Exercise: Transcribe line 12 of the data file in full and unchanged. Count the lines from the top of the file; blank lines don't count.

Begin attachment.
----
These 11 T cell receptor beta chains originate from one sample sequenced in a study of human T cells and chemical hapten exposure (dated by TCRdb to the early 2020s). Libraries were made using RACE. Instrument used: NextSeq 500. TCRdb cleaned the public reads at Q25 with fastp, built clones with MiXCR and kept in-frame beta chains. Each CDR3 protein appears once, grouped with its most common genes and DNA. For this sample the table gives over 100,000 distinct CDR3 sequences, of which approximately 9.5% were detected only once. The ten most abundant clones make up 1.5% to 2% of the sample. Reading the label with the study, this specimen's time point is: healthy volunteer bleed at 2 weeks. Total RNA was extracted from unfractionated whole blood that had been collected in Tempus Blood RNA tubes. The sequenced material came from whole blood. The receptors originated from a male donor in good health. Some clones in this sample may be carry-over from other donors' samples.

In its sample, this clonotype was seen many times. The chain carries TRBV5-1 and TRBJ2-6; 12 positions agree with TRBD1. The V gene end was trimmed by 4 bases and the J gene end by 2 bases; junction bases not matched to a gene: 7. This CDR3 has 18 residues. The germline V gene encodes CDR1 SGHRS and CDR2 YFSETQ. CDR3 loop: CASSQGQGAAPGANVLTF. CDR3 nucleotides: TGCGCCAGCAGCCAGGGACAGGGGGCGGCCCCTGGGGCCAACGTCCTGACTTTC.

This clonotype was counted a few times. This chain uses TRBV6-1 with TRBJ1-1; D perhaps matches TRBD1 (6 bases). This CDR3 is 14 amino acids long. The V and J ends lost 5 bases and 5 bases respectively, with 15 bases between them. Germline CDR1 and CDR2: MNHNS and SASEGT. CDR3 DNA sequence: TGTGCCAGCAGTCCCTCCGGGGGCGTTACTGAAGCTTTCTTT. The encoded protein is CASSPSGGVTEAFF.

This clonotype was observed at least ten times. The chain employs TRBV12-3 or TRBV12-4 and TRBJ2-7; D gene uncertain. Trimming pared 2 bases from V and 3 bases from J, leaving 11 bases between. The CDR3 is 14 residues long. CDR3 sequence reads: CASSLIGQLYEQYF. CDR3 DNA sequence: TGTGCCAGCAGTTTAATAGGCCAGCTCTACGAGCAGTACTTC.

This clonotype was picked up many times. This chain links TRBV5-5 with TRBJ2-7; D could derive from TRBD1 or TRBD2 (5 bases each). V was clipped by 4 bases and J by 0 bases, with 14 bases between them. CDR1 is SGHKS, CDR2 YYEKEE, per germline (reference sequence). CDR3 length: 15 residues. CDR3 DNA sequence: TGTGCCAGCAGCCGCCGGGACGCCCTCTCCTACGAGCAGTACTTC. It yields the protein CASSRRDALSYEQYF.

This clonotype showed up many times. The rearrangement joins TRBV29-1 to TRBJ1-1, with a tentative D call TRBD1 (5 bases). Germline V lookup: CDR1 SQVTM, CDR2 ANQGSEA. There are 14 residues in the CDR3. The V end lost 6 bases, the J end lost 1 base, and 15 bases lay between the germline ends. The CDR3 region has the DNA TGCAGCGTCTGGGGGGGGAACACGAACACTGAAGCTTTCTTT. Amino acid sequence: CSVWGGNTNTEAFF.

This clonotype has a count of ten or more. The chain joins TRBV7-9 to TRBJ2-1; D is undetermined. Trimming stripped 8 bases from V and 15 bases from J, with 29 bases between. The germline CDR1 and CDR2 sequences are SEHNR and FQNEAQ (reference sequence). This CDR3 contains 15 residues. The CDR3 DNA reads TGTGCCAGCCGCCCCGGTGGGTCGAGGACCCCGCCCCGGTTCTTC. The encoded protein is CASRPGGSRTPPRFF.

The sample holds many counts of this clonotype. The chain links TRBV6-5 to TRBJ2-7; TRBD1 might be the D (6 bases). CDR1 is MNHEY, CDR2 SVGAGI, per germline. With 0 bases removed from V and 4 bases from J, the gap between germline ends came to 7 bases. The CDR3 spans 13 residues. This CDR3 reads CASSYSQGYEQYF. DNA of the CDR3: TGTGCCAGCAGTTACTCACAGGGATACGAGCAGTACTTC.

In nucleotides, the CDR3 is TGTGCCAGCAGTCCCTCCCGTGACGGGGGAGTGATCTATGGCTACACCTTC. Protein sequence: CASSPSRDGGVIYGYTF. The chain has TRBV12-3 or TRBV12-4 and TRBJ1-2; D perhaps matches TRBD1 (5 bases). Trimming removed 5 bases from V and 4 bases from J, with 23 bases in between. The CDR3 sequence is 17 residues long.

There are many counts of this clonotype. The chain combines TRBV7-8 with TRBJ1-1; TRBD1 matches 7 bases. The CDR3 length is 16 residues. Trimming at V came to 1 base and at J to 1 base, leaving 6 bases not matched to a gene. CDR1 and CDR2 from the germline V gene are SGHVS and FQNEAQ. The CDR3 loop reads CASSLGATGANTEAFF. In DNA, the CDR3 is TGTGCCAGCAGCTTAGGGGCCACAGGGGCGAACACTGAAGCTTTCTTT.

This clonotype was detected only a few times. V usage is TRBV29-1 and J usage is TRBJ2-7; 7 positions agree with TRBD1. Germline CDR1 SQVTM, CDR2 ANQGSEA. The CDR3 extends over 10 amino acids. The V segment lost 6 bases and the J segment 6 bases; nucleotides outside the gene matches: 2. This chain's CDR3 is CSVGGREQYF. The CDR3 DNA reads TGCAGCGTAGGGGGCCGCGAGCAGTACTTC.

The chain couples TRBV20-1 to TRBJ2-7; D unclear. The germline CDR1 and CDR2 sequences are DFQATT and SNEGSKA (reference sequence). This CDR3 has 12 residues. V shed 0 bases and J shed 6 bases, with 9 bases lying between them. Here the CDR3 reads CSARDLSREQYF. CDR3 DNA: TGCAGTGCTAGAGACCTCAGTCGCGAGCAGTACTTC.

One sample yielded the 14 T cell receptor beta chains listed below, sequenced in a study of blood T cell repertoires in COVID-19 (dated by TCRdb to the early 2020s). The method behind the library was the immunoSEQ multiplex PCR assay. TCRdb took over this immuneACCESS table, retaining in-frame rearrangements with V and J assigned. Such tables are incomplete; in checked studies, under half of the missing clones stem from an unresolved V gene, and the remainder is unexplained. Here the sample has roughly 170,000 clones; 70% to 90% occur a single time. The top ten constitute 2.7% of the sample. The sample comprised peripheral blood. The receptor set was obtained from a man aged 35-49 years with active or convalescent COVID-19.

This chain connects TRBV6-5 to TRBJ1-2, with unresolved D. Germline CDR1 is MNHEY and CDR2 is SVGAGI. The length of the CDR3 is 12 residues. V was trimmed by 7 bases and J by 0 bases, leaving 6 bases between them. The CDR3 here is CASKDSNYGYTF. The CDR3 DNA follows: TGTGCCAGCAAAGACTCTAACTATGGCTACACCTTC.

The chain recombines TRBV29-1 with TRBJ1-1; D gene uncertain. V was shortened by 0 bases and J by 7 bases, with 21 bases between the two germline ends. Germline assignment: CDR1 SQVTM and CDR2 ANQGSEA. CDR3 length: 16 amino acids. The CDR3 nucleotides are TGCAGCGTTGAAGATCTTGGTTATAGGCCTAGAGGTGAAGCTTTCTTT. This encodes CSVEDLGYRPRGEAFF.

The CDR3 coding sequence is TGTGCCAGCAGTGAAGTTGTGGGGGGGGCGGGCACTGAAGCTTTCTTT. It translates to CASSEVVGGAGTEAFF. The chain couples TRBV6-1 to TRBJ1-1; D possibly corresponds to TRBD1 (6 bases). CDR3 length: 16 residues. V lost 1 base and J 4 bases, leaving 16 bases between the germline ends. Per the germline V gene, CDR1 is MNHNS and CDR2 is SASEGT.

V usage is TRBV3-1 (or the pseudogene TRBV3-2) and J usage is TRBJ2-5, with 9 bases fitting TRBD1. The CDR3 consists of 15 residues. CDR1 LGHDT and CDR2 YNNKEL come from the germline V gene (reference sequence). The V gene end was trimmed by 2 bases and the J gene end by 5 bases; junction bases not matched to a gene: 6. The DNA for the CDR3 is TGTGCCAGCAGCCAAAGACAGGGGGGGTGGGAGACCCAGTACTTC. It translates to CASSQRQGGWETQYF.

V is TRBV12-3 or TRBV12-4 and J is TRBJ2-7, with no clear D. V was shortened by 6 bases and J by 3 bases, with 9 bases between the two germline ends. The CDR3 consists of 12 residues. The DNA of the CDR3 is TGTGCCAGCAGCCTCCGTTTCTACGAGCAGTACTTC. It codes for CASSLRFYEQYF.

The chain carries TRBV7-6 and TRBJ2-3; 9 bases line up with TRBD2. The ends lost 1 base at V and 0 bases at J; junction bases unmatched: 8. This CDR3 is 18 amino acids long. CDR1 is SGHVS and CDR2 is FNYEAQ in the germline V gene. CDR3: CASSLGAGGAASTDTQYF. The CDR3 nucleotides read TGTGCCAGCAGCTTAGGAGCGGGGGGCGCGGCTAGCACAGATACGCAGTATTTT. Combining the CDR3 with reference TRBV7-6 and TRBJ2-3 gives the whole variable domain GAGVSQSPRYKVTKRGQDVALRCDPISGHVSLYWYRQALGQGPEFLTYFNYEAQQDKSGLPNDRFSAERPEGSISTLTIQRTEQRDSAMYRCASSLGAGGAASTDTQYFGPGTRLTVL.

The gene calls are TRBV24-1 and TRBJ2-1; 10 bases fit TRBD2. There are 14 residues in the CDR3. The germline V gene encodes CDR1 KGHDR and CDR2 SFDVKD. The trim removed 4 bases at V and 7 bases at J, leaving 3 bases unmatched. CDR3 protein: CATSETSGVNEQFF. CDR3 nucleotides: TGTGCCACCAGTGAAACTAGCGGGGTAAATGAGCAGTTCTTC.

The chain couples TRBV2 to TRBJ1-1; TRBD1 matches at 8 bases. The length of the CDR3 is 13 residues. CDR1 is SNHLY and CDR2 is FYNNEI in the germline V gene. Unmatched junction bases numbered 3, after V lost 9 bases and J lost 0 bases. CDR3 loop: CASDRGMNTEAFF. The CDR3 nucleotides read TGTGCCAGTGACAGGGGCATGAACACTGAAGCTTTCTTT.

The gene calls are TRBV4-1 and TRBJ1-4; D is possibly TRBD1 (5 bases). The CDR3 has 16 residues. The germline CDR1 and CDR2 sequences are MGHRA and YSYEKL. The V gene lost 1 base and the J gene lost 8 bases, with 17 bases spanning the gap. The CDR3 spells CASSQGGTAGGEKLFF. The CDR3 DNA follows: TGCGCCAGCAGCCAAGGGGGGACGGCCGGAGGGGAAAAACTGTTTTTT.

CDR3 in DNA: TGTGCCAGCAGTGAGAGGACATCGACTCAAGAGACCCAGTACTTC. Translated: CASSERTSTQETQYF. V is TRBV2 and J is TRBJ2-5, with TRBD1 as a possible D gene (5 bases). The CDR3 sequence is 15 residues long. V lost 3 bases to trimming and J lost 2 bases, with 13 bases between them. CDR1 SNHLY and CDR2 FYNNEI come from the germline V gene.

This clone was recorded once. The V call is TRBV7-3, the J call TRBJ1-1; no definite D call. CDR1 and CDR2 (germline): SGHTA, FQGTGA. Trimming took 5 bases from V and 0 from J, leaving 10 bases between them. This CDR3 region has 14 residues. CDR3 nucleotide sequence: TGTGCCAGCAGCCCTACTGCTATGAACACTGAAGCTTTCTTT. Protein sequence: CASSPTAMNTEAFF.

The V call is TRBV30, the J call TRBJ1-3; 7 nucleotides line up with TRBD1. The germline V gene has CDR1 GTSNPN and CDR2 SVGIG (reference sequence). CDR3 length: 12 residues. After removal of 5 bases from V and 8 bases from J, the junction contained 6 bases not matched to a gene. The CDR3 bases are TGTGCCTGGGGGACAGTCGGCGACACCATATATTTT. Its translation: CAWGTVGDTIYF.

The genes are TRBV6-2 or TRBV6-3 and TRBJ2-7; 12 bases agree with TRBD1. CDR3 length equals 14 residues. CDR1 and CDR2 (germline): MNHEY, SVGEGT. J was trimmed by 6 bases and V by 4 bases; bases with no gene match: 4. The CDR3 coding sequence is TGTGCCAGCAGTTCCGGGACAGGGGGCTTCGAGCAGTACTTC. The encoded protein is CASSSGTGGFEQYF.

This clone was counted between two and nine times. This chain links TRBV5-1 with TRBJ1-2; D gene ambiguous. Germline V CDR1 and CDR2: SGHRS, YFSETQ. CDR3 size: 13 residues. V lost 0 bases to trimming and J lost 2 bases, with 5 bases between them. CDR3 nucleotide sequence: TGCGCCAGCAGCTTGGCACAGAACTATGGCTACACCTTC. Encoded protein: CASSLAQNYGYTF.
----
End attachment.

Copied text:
The chain couples TRBV20-1 to TRBJ2-7; D unclear. The germline CDR1 and CDR2 sequences are DFQATT and SNEGSKA (reference sequence). This CDR3 has 12 residues. V shed 0 bases and J shed 6 bases, with 9 bases lying between them. Here the CDR3 reads CSARDLSREQYF. CDR3 DNA: TGCAGTGCTAGAGACCTCAGTCGCGAGCAGTACTTC.